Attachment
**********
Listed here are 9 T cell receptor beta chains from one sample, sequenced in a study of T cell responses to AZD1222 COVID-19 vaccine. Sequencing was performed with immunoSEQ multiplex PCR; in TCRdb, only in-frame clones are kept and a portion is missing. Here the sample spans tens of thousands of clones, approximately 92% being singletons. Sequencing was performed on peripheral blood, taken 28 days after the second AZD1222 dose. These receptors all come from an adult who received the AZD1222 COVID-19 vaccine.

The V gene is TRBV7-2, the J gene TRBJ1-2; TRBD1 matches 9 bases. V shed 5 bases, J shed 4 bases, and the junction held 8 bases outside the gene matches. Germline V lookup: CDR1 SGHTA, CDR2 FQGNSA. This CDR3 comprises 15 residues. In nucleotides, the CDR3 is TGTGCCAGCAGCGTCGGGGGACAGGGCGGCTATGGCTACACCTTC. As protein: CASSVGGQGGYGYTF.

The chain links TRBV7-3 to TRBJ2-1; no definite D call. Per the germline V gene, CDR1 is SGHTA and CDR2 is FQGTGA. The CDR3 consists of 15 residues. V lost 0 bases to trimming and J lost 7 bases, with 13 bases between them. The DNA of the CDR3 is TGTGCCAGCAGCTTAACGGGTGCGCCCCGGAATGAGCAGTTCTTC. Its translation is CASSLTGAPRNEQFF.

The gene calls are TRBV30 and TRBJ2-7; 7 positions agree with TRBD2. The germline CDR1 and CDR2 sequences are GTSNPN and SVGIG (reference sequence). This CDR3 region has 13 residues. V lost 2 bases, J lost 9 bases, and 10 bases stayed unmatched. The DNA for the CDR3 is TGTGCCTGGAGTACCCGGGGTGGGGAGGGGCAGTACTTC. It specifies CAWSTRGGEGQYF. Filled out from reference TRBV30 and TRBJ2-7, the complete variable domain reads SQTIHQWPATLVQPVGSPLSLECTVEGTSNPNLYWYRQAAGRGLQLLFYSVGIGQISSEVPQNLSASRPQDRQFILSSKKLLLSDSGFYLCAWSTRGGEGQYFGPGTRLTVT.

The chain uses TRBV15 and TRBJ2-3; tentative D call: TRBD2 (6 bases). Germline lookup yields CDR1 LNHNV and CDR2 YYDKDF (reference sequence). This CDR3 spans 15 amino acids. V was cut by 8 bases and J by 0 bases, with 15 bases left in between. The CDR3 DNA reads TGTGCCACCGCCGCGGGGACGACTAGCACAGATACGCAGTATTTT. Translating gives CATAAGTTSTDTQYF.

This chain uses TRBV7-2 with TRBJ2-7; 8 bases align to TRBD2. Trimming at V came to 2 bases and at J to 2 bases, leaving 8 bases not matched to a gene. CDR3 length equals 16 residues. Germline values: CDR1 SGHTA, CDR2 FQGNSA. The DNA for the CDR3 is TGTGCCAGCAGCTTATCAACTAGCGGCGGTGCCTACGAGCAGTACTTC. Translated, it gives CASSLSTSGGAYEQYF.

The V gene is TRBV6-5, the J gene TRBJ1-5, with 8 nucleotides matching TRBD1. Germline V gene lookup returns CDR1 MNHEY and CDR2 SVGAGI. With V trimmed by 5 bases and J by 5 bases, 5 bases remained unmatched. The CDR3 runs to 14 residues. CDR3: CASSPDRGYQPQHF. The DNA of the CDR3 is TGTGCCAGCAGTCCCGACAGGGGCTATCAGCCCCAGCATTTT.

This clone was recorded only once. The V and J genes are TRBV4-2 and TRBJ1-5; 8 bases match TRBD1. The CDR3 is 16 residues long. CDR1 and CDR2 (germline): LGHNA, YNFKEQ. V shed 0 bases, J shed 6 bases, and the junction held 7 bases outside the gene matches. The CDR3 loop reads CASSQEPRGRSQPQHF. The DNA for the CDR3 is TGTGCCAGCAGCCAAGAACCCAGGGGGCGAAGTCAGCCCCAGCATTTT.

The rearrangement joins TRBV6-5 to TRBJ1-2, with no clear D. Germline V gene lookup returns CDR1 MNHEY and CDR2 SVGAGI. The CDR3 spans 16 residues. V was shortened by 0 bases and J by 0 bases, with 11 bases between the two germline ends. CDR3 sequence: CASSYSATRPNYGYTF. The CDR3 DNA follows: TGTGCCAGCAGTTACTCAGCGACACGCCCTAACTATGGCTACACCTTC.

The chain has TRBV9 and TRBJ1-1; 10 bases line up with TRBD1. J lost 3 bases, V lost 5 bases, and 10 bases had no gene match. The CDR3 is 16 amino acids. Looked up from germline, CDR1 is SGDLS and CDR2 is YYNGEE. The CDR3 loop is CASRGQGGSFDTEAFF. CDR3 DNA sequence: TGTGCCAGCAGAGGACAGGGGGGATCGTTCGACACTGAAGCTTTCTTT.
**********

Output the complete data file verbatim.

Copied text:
Listed here are 9 T cell receptor beta chains from one sample, sequenced in a study of T cell responses to AZD1222 COVID-19 vaccine. Sequencing was performed with immunoSEQ multiplex PCR; in TCRdb, only in-frame clones are kept and a portion is missing. Here the sample spans tens of thousands of clones, approximately 92% being singletons. Sequencing was performed on peripheral blood, taken 28 days after the second AZD1222 dose. These receptors all come from an adult who received the AZD1222 COVID-19 vaccine.

The V gene is TRBV7-2, the J gene TRBJ1-2; TRBD1 matches 9 bases. V shed 5 bases, J shed 4 bases, and the junction held 8 bases outside the gene matches. Germline V lookup: CDR1 SGHTA, CDR2 FQGNSA. This CDR3 comprises 15 residues. In nucleotides, the CDR3 is TGTGCCAGCAGCGTCGGGGGACAGGGCGGCTATGGCTACACCTTC. As protein: CASSVGGQGGYGYTF.

The chain links TRBV7-3 to TRBJ2-1; no definite D call. Per the germline V gene, CDR1 is SGHTA and CDR2 is FQGTGA. The CDR3 consists of 15 residues. V lost 0 bases to trimming and J lost 7 bases, with 13 bases between them. The DNA of the CDR3 is TGTGCCAGCAGCTTAACGGGTGCGCCCCGGAATGAGCAGTTCTTC. Its translation is CASSLTGAPRNEQFF.

The gene calls are TRBV30 and TRBJ2-7; 7 positions agree with TRBD2. The germline CDR1 and CDR2 sequences are GTSNPN and SVGIG (reference sequence). This CDR3 region has 13 residues. V lost 2 bases, J lost 9 bases, and 10 bases stayed unmatched. The DNA for the CDR3 is TGTGCCTGGAGTACCCGGGGTGGGGAGGGGCAGTACTTC. It specifies CAWSTRGGEGQYF. Filled out from reference TRBV30 and TRBJ2-7, the complete variable domain reads SQTIHQWPATLVQPVGSPLSLECTVEGTSNPNLYWYRQAAGRGLQLLFYSVGIGQISSEVPQNLSASRPQDRQFILSSKKLLLSDSGFYLCAWSTRGGEGQYFGPGTRLTVT.

The chain uses TRBV15 and TRBJ2-3; tentative D call: TRBD2 (6 bases). Germline lookup yields CDR1 LNHNV and CDR2 YYDKDF (reference sequence). This CDR3 spans 15 amino acids. V was cut by 8 bases and J by 0 bases, with 15 bases left in between. The CDR3 DNA reads TGTGCCACCGCCGCGGGGACGACTAGCACAGATACGCAGTATTTT. Translating gives CATAAGTTSTDTQYF.

This chain uses TRBV7-2 with TRBJ2-7; 8 bases align to TRBD2. Trimming at V came to 2 bases and at J to 2 bases, leaving 8 bases not matched to a gene. CDR3 length equals 16 residues. Germline values: CDR1 SGHTA, CDR2 FQGNSA. The DNA for the CDR3 is TGTGCCAGCAGCTTATCAACTAGCGGCGGTGCCTACGAGCAGTACTTC. Translated, it gives CASSLSTSGGAYEQYF.

The V gene is TRBV6-5, the J gene TRBJ1-5, with 8 nucleotides matching TRBD1. Germline V gene lookup returns CDR1 MNHEY and CDR2 SVGAGI. With V trimmed by 5 bases and J by 5 bases, 5 bases remained unmatched. The CDR3 runs to 14 residues. CDR3: CASSPDRGYQPQHF. The DNA of the CDR3 is TGTGCCAGCAGTCCCGACAGGGGCTATCAGCCCCAGCATTTT.

This clone was recorded only once. The V and J genes are TRBV4-2 and TRBJ1-5; 8 bases match TRBD1. The CDR3 is 16 residues long. CDR1 and CDR2 (germline): LGHNA, YNFKEQ. V shed 0 bases, J shed 6 bases, and the junction held 7 bases outside the gene matches. The CDR3 loop reads CASSQEPRGRSQPQHF. The DNA for the CDR3 is TGTGCCAGCAGCCAAGAACCCAGGGGGCGAAGTCAGCCCCAGCATTTT.

The rearrangement joins TRBV6-5 to TRBJ1-2, with no clear D. Germline V gene lookup returns CDR1 MNHEY and CDR2 SVGAGI. The CDR3 spans 16 residues. V was shortened by 0 bases and J by 0 bases, with 11 bases between the two germline ends. CDR3 sequence: CASSYSATRPNYGYTF. The CDR3 DNA follows: TGTGCCAGCAGTTACTCAGCGACACGCCCTAACTATGGCTACACCTTC.

The chain has TRBV9 and TRBJ1-1; 10 bases line up with TRBD1. J lost 3 bases, V lost 5 bases, and 10 bases had no gene match. The CDR3 is 16 amino acids. Looked up from germline, CDR1 is SGDLS and CDR2 is YYNGEE. The CDR3 loop is CASRGQGGSFDTEAFF. CDR3 DNA sequence: TGTGCCAGCAGAGGACAGGGGGGATCGTTCGACACTGAAGCTTTCTTT.